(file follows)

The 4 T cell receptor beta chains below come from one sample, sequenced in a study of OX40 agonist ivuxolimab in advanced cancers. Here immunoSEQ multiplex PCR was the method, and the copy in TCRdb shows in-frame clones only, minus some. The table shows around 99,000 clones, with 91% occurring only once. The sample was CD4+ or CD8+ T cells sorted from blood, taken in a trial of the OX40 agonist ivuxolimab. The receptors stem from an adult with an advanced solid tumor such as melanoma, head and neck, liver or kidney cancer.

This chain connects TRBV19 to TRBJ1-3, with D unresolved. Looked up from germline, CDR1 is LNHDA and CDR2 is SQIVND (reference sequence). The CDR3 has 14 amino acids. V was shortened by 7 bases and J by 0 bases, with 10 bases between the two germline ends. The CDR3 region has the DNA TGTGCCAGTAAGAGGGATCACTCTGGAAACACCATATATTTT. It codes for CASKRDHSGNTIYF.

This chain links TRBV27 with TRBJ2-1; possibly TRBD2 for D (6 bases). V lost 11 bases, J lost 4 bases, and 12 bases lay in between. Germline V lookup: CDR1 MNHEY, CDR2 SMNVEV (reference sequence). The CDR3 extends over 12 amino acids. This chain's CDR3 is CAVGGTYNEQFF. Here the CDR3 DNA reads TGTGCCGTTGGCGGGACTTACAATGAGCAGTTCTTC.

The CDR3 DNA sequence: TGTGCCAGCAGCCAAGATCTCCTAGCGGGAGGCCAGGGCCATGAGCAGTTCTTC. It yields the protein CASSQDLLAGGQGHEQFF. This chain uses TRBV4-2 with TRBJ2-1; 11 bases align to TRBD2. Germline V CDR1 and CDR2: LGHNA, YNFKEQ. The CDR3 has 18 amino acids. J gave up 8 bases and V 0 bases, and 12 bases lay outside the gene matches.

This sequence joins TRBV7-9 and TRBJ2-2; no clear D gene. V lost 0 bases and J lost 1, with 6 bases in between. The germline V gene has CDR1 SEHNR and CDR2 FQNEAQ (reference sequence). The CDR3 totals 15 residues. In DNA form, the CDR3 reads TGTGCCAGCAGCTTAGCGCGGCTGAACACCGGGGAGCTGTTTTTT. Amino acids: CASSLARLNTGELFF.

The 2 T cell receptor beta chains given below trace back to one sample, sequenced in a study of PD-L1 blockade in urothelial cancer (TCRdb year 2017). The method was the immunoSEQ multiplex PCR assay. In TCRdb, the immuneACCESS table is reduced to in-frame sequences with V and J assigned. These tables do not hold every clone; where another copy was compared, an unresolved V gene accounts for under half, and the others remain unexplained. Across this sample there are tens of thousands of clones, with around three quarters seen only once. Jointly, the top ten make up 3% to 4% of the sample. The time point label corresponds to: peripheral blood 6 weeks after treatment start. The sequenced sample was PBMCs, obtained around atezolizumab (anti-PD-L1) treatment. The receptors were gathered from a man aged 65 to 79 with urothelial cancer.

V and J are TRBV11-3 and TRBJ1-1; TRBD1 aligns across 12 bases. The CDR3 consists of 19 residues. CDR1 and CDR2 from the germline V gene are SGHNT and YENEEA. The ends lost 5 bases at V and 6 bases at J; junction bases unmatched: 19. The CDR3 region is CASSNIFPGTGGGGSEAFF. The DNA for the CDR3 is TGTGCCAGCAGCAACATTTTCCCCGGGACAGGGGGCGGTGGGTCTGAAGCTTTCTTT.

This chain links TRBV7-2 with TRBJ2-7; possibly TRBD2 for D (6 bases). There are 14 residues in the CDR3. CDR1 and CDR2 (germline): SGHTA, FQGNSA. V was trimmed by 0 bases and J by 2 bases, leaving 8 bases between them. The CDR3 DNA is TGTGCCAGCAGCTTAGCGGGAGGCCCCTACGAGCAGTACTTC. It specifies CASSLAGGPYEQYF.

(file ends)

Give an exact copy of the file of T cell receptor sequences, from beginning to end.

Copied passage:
The 4 T cell receptor beta chains below come from one sample, sequenced in a study of OX40 agonist ivuxolimab in advanced cancers. Here immunoSEQ multiplex PCR was the method, and the copy in TCRdb shows in-frame clones only, minus some. The table shows around 99,000 clones, with 91% occurring only once. The sample was CD4+ or CD8+ T cells sorted from blood, taken in a trial of the OX40 agonist ivuxolimab. The receptors stem from an adult with an advanced solid tumor such as melanoma, head and neck, liver or kidney cancer.

This chain connects TRBV19 to TRBJ1-3, with D unresolved. Looked up from germline, CDR1 is LNHDA and CDR2 is SQIVND (reference sequence). The CDR3 has 14 amino acids. V was shortened by 7 bases and J by 0 bases, with 10 bases between the two germline ends. The CDR3 region has the DNA TGTGCCAGTAAGAGGGATCACTCTGGAAACACCATATATTTT. It codes for CASKRDHSGNTIYF.

This chain links TRBV27 with TRBJ2-1; possibly TRBD2 for D (6 bases). V lost 11 bases, J lost 4 bases, and 12 bases lay in between. Germline V lookup: CDR1 MNHEY, CDR2 SMNVEV (reference sequence). The CDR3 extends over 12 amino acids. This chain's CDR3 is CAVGGTYNEQFF. Here the CDR3 DNA reads TGTGCCGTTGGCGGGACTTACAATGAGCAGTTCTTC.

The CDR3 DNA sequence: TGTGCCAGCAGCCAAGATCTCCTAGCGGGAGGCCAGGGCCATGAGCAGTTCTTC. It yields the protein CASSQDLLAGGQGHEQFF. This chain uses TRBV4-2 with TRBJ2-1; 11 bases align to TRBD2. Germline V CDR1 and CDR2: LGHNA, YNFKEQ. The CDR3 has 18 amino acids. J gave up 8 bases and V 0 bases, and 12 bases lay outside the gene matches.

This sequence joins TRBV7-9 and TRBJ2-2; no clear D gene. V lost 0 bases and J lost 1, with 6 bases in between. The germline V gene has CDR1 SEHNR and CDR2 FQNEAQ (reference sequence). The CDR3 totals 15 residues. In DNA form, the CDR3 reads TGTGCCAGCAGCTTAGCGCGGCTGAACACCGGGGAGCTGTTTTTT. Amino acids: CASSLARLNTGELFF.

The 2 T cell receptor beta chains given below trace back to one sample, sequenced in a study of PD-L1 blockade in urothelial cancer (TCRdb year 2017). The method was the immunoSEQ multiplex PCR assay. In TCRdb, the immuneACCESS table is reduced to in-frame sequences with V and J assigned. These tables do not hold every clone; where another copy was compared, an unresolved V gene accounts for under half, and the others remain unexplained. Across this sample there are tens of thousands of clones, with around three quarters seen only once. Jointly, the top ten make up 3% to 4% of the sample. The time point label corresponds to: peripheral blood 6 weeks after treatment start. The sequenced sample was PBMCs, obtained around atezolizumab (anti-PD-L1) treatment. The receptors were gathered from a man aged 65 to 79 with urothelial cancer.

V and J are TRBV11-3 and TRBJ1-1; TRBD1 aligns across 12 bases. The CDR3 consists of 19 residues. CDR1 and CDR2 from the germline V gene are SGHNT and YENEEA. The ends lost 5 bases at V and 6 bases at J; junction bases unmatched: 19. The CDR3 region is CASSNIFPGTGGGGSEAFF. The DNA for the CDR3 is TGTGCCAGCAGCAACATTTTCCCCGGGACAGGGGGCGGTGGGTCTGAAGCTTTCTTT.

This chain links TRBV7-2 with TRBJ2-7; possibly TRBD2 for D (6 bases). There are 14 residues in the CDR3. CDR1 and CDR2 (germline): SGHTA, FQGNSA. V was trimmed by 0 bases and J by 2 bases, leaving 8 bases between them. The CDR3 DNA is TGTGCCAGCAGCTTAGCGGGAGGCCCCTACGAGCAGTACTTC. It specifies CASSLAGGPYEQYF.